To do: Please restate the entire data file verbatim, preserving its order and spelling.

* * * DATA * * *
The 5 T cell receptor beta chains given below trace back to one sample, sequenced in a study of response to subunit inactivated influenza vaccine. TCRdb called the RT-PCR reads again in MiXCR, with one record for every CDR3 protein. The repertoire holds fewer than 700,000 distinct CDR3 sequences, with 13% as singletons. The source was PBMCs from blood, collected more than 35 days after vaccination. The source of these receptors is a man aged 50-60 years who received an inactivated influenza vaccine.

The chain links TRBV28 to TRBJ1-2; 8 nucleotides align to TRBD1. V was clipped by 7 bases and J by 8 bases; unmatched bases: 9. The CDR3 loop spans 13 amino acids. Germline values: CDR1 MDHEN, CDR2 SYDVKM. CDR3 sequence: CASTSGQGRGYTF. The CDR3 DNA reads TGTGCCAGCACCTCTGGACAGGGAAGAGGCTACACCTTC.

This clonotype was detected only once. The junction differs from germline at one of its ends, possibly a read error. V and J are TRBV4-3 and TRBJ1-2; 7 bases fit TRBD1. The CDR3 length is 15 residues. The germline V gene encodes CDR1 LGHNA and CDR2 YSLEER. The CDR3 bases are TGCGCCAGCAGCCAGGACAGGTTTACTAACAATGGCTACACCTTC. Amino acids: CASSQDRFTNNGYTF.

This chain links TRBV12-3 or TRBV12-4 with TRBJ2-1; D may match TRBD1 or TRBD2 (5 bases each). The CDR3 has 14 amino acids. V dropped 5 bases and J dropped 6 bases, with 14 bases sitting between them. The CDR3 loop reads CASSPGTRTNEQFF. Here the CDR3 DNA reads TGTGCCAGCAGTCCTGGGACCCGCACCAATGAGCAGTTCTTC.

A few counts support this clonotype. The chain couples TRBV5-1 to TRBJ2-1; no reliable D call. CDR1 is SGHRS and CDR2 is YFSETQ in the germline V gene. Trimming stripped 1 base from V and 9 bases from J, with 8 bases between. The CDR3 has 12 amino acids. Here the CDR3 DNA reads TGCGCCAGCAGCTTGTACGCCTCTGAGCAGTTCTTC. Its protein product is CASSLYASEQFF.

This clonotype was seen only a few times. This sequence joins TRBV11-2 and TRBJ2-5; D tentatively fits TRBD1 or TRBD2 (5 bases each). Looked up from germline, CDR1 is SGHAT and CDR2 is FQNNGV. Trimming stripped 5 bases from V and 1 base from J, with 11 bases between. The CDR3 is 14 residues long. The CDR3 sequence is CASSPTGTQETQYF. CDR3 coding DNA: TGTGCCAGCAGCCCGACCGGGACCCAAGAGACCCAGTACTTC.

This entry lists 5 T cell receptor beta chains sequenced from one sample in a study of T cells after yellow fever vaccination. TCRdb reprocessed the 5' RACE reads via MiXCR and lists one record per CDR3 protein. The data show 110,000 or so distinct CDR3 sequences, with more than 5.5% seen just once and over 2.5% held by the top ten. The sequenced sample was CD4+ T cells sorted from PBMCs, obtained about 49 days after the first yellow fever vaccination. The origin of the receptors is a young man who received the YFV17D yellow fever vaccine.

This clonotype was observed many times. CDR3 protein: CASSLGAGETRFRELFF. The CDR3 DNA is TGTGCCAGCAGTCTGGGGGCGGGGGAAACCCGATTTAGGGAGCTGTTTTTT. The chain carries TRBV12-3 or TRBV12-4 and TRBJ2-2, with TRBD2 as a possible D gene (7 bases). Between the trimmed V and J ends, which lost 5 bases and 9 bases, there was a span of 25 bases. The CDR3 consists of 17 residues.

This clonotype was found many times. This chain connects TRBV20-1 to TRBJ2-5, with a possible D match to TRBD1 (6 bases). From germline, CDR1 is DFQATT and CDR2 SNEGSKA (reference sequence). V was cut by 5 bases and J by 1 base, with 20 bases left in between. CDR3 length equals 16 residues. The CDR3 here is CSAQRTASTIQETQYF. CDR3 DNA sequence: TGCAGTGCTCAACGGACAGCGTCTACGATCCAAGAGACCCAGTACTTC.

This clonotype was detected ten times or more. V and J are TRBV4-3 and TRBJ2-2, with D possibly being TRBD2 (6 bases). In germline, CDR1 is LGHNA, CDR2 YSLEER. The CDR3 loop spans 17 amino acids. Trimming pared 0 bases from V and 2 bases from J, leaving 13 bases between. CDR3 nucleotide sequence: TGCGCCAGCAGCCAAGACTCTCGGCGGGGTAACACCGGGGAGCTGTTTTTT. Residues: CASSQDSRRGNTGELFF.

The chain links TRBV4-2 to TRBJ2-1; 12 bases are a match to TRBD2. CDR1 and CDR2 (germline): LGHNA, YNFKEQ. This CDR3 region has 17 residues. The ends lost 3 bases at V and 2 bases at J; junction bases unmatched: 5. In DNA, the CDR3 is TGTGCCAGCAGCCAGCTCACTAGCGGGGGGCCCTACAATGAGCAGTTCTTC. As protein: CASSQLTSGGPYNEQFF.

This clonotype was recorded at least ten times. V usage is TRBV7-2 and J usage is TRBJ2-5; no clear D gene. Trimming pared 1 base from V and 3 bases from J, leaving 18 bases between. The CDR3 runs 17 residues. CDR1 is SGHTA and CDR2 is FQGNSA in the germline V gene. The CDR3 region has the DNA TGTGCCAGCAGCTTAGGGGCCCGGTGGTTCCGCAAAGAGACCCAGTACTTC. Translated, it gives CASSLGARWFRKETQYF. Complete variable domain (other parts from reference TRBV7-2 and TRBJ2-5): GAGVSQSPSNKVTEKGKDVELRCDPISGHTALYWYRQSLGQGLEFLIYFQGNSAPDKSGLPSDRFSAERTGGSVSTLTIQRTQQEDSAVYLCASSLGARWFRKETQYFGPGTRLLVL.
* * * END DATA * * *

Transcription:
The 5 T cell receptor beta chains given below trace back to one sample, sequenced in a study of response to subunit inactivated influenza vaccine. TCRdb called the RT-PCR reads again in MiXCR, with one record for every CDR3 protein. The repertoire holds fewer than 700,000 distinct CDR3 sequences, with 13% as singletons. The source was PBMCs from blood, collected more than 35 days after vaccination. The source of these receptors is a man aged 50-60 years who received an inactivated influenza vaccine.

The chain links TRBV28 to TRBJ1-2; 8 nucleotides align to TRBD1. V was clipped by 7 bases and J by 8 bases; unmatched bases: 9. The CDR3 loop spans 13 amino acids. Germline values: CDR1 MDHEN, CDR2 SYDVKM. CDR3 sequence: CASTSGQGRGYTF. The CDR3 DNA reads TGTGCCAGCACCTCTGGACAGGGAAGAGGCTACACCTTC.

This clonotype was detected only once. The junction differs from germline at one of its ends, possibly a read error. V and J are TRBV4-3 and TRBJ1-2; 7 bases fit TRBD1. The CDR3 length is 15 residues. The germline V gene encodes CDR1 LGHNA and CDR2 YSLEER. The CDR3 bases are TGCGCCAGCAGCCAGGACAGGTTTACTAACAATGGCTACACCTTC. Amino acids: CASSQDRFTNNGYTF.

This chain links TRBV12-3 or TRBV12-4 with TRBJ2-1; D may match TRBD1 or TRBD2 (5 bases each). The CDR3 has 14 amino acids. V dropped 5 bases and J dropped 6 bases, with 14 bases sitting between them. The CDR3 loop reads CASSPGTRTNEQFF. Here the CDR3 DNA reads TGTGCCAGCAGTCCTGGGACCCGCACCAATGAGCAGTTCTTC.

A few counts support this clonotype. The chain couples TRBV5-1 to TRBJ2-1; no reliable D call. CDR1 is SGHRS and CDR2 is YFSETQ in the germline V gene. Trimming stripped 1 base from V and 9 bases from J, with 8 bases between. The CDR3 has 12 amino acids. Here the CDR3 DNA reads TGCGCCAGCAGCTTGTACGCCTCTGAGCAGTTCTTC. Its protein product is CASSLYASEQFF.

This clonotype was seen only a few times. This sequence joins TRBV11-2 and TRBJ2-5; D tentatively fits TRBD1 or TRBD2 (5 bases each). Looked up from germline, CDR1 is SGHAT and CDR2 is FQNNGV. Trimming stripped 5 bases from V and 1 base from J, with 11 bases between. The CDR3 is 14 residues long. The CDR3 sequence is CASSPTGTQETQYF. CDR3 coding DNA: TGTGCCAGCAGCCCGACCGGGACCCAAGAGACCCAGTACTTC.

This entry lists 5 T cell receptor beta chains sequenced from one sample in a study of T cells after yellow fever vaccination. TCRdb reprocessed the 5' RACE reads via MiXCR and lists one record per CDR3 protein. The data show 110,000 or so distinct CDR3 sequences, with more than 5.5% seen just once and over 2.5% held by the top ten. The sequenced sample was CD4+ T cells sorted from PBMCs, obtained about 49 days after the first yellow fever vaccination. The origin of the receptors is a young man who received the YFV17D yellow fever vaccine.

This clonotype was observed many times. CDR3 protein: CASSLGAGETRFRELFF. The CDR3 DNA is TGTGCCAGCAGTCTGGGGGCGGGGGAAACCCGATTTAGGGAGCTGTTTTTT. The chain carries TRBV12-3 or TRBV12-4 and TRBJ2-2, with TRBD2 as a possible D gene (7 bases). Between the trimmed V and J ends, which lost 5 bases and 9 bases, there was a span of 25 bases. The CDR3 consists of 17 residues.

This clonotype was found many times. This chain connects TRBV20-1 to TRBJ2-5, with a possible D match to TRBD1 (6 bases). From germline, CDR1 is DFQATT and CDR2 SNEGSKA (reference sequence). V was cut by 5 bases and J by 1 base, with 20 bases left in between. CDR3 length equals 16 residues. The CDR3 here is CSAQRTASTIQETQYF. CDR3 DNA sequence: TGCAGTGCTCAACGGACAGCGTCTACGATCCAAGAGACCCAGTACTTC.

This clonotype was detected ten times or more. V and J are TRBV4-3 and TRBJ2-2, with D possibly being TRBD2 (6 bases). In germline, CDR1 is LGHNA, CDR2 YSLEER. The CDR3 loop spans 17 amino acids. Trimming pared 0 bases from V and 2 bases from J, leaving 13 bases between. CDR3 nucleotide sequence: TGCGCCAGCAGCCAAGACTCTCGGCGGGGTAACACCGGGGAGCTGTTTTTT. Residues: CASSQDSRRGNTGELFF.

The chain links TRBV4-2 to TRBJ2-1; 12 bases are a match to TRBD2. CDR1 and CDR2 (germline): LGHNA, YNFKEQ. This CDR3 region has 17 residues. The ends lost 3 bases at V and 2 bases at J; junction bases unmatched: 5. In DNA, the CDR3 is TGTGCCAGCAGCCAGCTCACTAGCGGGGGGCCCTACAATGAGCAGTTCTTC. As protein: CASSQLTSGGPYNEQFF.

This clonotype was recorded at least ten times. V usage is TRBV7-2 and J usage is TRBJ2-5; no clear D gene. Trimming pared 1 base from V and 3 bases from J, leaving 18 bases between. The CDR3 runs 17 residues. CDR1 is SGHTA and CDR2 is FQGNSA in the germline V gene. The CDR3 region has the DNA TGTGCCAGCAGCTTAGGGGCCCGGTGGTTCCGCAAAGAGACCCAGTACTTC. Translated, it gives CASSLGARWFRKETQYF. Complete variable domain (other parts from reference TRBV7-2 and TRBJ2-5): GAGVSQSPSNKVTEKGKDVELRCDPISGHTALYWYRQSLGQGLEFLIYFQGNSAPDKSGLPSDRFSAERTGGSVSTLTIQRTQQEDSAVYLCASSLGARWFRKETQYFGPGTRLLVL.